Covall says the issue of restraint and seclusion "has become something that is very critical from the advocacy community standpoint because it's actually an issue of safety. The idea that you need to have less restraint and seclusion creates a much more positive outcome. The amount of restraint and seclusion that's being provided today has substantially decreased over the years, and this is a way to continue to measure that."
Ghinassi says the topic of restraint and seclusion comes "under the rubric of patient and staff safety issues and also it comes under the rubric of patient dignity and self-governance. The general consensus is that although restraint and seclusion have been a part of the history of psychiatric treatment, the present perspective of both consumers and providers of psychiatric care is that it is no longer seen as consistent with evidence-based care and treatment, and should be discontinued. We are moving more toward a patient-centric autonomy and recovery-oriented model where proactive collaboration between providers and consumers of care is the standard of practice."
Getting to zero is the ultimate goal, he says, and will involve earlier, more comprehensive discussion with patients on potential trigger situations and will involve clinicians and patients using pre-arranged behavioral plans.
With the introduction of these new HBIPS measures, he says, the various definitions used to report on restraint and seclusion have been more precisely defined in a clear "ratio measure based on hours of restraint and seclusion over total numbers of patient care hours; they have also been stratified by variables like age ranges, thus allowing hospitals to focus on differences in use according to the different age groups. The hope is it's going to give people reasonable benchmarks against which to push for improvement." (To review the specifications on this measure and the others in the set see the manual: http://manual.jointcommission.org/releases/TJC2010B/.)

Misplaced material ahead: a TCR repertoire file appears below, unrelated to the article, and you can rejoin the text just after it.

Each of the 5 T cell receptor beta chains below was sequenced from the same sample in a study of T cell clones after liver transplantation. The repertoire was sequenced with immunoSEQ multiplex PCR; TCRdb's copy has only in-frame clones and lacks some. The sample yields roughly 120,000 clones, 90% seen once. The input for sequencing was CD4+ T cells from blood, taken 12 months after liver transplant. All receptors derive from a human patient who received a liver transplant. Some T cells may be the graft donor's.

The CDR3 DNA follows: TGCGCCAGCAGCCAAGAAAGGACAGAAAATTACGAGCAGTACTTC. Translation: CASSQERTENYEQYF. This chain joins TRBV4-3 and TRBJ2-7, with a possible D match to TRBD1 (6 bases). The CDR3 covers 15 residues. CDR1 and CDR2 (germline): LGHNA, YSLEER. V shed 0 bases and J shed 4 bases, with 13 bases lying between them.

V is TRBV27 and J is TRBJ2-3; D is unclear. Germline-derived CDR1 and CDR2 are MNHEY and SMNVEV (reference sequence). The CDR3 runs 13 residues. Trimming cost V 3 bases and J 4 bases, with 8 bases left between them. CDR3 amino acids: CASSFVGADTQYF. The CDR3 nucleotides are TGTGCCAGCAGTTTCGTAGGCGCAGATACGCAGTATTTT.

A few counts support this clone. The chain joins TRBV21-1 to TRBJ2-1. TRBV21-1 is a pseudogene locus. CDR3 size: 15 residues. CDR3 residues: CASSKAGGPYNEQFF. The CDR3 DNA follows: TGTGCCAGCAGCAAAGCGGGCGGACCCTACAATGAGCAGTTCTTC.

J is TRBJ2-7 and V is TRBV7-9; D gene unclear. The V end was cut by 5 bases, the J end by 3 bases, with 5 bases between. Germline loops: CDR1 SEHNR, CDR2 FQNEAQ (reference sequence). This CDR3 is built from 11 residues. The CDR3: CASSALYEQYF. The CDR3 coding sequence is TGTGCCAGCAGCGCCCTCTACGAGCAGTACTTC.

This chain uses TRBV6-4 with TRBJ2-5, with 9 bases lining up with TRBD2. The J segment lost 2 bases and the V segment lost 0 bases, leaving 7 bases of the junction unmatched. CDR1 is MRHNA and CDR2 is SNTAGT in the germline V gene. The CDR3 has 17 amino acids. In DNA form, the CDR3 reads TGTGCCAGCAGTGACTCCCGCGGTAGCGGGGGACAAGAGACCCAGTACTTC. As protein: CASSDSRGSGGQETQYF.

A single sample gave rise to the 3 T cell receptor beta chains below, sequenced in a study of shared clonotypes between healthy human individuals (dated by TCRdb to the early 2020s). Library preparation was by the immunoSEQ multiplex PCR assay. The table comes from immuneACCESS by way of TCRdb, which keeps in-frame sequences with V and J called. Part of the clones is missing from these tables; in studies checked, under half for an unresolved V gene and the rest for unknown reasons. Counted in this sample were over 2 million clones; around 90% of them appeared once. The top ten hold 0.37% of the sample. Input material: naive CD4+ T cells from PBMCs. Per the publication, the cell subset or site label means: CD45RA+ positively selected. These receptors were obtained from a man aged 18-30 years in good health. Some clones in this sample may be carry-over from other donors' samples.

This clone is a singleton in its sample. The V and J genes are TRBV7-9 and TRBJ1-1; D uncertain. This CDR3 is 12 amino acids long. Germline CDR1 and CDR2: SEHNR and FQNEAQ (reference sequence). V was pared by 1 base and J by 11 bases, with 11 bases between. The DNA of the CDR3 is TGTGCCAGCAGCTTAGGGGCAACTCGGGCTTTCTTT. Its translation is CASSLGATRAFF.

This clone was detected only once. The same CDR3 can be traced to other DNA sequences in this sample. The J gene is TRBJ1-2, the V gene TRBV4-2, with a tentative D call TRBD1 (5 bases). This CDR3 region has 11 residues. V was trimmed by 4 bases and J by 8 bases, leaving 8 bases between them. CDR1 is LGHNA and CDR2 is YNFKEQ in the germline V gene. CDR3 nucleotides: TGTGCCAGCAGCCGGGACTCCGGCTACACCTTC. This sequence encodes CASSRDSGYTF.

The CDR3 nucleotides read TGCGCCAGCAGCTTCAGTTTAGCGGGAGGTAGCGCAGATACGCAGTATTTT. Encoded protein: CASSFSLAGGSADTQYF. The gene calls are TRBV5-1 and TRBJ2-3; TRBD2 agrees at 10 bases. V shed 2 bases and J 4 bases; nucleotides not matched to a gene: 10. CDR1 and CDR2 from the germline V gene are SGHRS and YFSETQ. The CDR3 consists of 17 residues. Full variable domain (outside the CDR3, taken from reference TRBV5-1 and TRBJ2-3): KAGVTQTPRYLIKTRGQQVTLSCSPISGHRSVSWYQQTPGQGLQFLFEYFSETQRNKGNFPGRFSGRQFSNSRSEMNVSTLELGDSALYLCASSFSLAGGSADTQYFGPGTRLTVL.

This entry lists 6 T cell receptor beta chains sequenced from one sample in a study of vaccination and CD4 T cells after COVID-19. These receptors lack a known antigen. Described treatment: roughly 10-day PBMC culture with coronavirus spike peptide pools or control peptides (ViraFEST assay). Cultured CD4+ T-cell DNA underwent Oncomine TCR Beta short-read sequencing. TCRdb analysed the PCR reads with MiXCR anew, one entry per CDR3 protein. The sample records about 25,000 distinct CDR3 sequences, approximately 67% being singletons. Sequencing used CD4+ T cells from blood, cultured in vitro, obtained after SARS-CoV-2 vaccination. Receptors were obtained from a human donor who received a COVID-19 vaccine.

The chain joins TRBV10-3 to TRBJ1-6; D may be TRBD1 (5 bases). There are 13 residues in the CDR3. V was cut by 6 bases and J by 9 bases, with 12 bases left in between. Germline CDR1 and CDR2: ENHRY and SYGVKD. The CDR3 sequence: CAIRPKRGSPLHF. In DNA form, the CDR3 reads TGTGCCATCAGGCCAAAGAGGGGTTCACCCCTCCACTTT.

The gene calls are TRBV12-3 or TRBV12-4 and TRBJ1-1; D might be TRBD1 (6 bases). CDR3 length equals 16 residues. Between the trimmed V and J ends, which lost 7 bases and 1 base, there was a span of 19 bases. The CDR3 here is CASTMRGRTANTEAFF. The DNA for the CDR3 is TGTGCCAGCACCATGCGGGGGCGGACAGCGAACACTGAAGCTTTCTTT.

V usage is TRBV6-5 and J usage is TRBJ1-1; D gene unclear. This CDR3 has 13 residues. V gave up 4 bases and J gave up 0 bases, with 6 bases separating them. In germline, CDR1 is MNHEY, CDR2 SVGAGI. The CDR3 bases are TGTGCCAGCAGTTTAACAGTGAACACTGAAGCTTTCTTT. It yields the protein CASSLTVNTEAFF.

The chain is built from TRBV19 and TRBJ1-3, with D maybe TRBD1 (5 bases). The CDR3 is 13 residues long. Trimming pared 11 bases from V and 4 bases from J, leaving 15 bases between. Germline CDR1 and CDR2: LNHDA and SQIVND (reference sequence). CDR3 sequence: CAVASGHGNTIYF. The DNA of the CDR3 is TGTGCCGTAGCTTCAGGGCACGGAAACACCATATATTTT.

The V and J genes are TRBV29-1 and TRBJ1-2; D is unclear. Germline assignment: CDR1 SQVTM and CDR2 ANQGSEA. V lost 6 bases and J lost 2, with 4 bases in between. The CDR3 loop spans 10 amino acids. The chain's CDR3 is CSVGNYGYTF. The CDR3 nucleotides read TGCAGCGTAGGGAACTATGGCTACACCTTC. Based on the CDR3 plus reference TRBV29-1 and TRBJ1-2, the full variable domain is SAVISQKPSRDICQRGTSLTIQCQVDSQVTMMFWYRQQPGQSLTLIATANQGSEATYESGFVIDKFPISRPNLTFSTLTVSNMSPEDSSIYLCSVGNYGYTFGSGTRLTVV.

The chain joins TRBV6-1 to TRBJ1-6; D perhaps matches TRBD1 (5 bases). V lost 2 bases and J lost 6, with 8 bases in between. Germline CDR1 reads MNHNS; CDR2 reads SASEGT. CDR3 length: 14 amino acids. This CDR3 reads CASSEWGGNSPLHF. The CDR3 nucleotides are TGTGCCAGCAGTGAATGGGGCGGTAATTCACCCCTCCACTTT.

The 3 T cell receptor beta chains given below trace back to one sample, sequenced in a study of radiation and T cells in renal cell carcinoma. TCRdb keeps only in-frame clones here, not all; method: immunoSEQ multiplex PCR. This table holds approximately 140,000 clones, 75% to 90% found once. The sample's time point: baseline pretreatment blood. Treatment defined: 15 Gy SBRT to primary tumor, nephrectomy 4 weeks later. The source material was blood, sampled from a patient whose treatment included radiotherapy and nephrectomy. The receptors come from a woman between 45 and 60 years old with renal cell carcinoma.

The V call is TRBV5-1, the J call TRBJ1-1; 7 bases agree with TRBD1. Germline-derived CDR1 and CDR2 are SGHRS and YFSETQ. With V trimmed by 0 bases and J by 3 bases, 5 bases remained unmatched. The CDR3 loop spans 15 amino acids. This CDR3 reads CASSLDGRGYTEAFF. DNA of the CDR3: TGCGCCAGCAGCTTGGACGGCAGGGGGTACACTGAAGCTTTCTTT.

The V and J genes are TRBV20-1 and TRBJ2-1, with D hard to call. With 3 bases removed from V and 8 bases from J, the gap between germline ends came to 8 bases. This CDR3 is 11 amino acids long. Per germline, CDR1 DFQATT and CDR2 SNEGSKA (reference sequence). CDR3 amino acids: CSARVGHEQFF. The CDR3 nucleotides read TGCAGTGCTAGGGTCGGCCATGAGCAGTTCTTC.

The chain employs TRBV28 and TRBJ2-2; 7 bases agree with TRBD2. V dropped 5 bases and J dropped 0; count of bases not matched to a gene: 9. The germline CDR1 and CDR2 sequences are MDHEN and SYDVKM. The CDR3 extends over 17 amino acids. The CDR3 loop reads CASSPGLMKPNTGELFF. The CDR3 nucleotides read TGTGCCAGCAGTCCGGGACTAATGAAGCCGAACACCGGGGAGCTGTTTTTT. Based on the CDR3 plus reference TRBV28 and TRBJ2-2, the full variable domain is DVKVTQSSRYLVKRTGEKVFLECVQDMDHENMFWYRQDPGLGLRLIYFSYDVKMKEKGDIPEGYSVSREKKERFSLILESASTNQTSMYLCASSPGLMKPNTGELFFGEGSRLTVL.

Using multiple antipsychotics
While Covall says the task force members with clinical backgrounds felt very strongly about the measures regarding the use of multiple antipsychotics, it is a "controversial" issue as there are still differing opinions about it in the medical community. "But the research literature suggests that [use of multiple antipsychotics] needs to be carefully reviewed because sometimes use of more than one antipsychotic medication really may not be having a positive impact on their overall recovery," he says.
Ghinassi says psychiatry still has much to discover in its study of the science of brain functioning, genetics, and human behavior and disorders. There are, however, a number of well-designed studies "that have supported monotherapy [using one medication from a class]" in the treatment of psychotic disorders.
"The empirical evidence as it stands, and again it isn't complete nor is it all conclusive, tends to support that the best practice algorithm would be to start with one medication. Make sure that you get it to its adequate dose for an adequate amount of time, and if that doesn't reduce symptoms and improve functioning (with a minimum of side effects) then one is advised to switch to a second single medication. The technical advisory panel has recommended three such adequate trials of monotherapy before a practitioner should consider more complex regimens," he says.
Zibrat says he's received many calls from clinicians who have patients who have been on multiple antipsychotic medications for a long time and wonder how to handle it. "That's the kind of call that we seem to be getting relative to the measures that address the use of multiple antipsychotics. What do we do if the patient has been on this for a long time? Do you start taking them away? A lot of physicians are reluctant to do that." (For more information on measure 5 and documenting appropriate "justification" of the use of multiple antipsychotics visit http://manual.jointcommission.org/releases/TJC2010B/DataElem0137.html.)
Ghinassi says he is encouraged by the implementation of the set and the move toward providing quality-of-care benchmarks in psychiatric care. Ghinassi says: "Organizations that elect to use this measurement set are deciding to take on a significant amount of extra work in that they have to comb through charts, compile reports, and ensure that data are reliable and valid. But all of this measurement and reporting effort is in service to one very important end. And that is continuously improving the quality and safety of the care provided in psychiatric hospitals and respecting the autonomy and dignity of the individuals seeking treatment."
He says it represents a key move forward in the science of psychiatry and the adoption of standardized performance measurement and national benchmarking.